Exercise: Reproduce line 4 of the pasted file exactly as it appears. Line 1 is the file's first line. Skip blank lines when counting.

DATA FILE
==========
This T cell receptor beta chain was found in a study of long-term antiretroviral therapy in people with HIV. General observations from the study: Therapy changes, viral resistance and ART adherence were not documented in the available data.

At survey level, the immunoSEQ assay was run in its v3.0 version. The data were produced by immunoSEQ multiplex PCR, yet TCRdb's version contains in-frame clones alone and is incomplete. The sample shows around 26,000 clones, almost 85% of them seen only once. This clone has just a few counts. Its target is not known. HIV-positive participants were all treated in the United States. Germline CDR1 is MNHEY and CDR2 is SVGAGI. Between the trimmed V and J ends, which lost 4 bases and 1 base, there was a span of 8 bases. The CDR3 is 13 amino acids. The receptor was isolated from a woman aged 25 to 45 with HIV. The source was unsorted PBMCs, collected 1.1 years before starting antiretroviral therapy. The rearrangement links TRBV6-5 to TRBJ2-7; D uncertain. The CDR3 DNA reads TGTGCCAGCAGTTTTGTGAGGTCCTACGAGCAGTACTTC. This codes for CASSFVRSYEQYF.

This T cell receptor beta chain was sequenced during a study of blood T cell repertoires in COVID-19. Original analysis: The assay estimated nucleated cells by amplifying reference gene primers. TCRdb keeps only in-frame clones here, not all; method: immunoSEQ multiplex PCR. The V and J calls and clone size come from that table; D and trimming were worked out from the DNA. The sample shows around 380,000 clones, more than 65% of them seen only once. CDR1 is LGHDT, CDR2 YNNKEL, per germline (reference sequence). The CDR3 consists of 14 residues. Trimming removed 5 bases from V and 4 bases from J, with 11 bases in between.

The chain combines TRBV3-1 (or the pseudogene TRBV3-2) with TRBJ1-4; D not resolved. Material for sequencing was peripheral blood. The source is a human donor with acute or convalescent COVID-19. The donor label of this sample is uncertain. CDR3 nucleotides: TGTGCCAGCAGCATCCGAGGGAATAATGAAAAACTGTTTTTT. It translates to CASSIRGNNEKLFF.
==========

The chain combines TRBV3-1 (or the pseudogene TRBV3-2) with TRBJ1-4; D not resolved. Material for sequencing was peripheral blood. The source is a human donor with acute or convalescent COVID-19. The donor label of this sample is uncertain. CDR3 nucleotides: TGTGCCAGCAGCATCCGAGGGAATAATGAAAAACTGTTTTTT. It translates to CASSIRGNNEKLFF.